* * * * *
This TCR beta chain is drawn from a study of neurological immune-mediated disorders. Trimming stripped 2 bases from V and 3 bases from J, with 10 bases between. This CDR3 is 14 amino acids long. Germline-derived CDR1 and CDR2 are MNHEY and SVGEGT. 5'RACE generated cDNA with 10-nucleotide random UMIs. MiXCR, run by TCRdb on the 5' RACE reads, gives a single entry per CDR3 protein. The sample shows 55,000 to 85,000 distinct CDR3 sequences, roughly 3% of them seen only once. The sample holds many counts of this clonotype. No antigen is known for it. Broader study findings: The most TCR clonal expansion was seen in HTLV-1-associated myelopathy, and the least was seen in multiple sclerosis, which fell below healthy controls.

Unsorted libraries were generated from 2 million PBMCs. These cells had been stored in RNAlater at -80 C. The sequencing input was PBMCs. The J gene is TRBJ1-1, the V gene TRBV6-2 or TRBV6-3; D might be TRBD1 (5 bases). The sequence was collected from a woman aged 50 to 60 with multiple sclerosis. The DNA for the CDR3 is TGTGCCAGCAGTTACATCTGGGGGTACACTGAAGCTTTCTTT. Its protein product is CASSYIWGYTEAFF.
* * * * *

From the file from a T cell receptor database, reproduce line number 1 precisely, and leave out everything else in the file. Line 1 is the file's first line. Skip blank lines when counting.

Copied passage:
This TCR beta chain is drawn from a study of neurological immune-mediated disorders. Trimming stripped 2 bases from V and 3 bases from J, with 10 bases between. This CDR3 is 14 amino acids long. Germline-derived CDR1 and CDR2 are MNHEY and SVGEGT. 5'RACE generated cDNA with 10-nucleotide random UMIs. MiXCR, run by TCRdb on the 5' RACE reads, gives a single entry per CDR3 protein. The sample shows 55,000 to 85,000 distinct CDR3 sequences, roughly 3% of them seen only once. The sample holds many counts of this clonotype. No antigen is known for it. Broader study findings: The most TCR clonal expansion was seen in HTLV-1-associated myelopathy, and the least was seen in multiple sclerosis, which fell below healthy controls.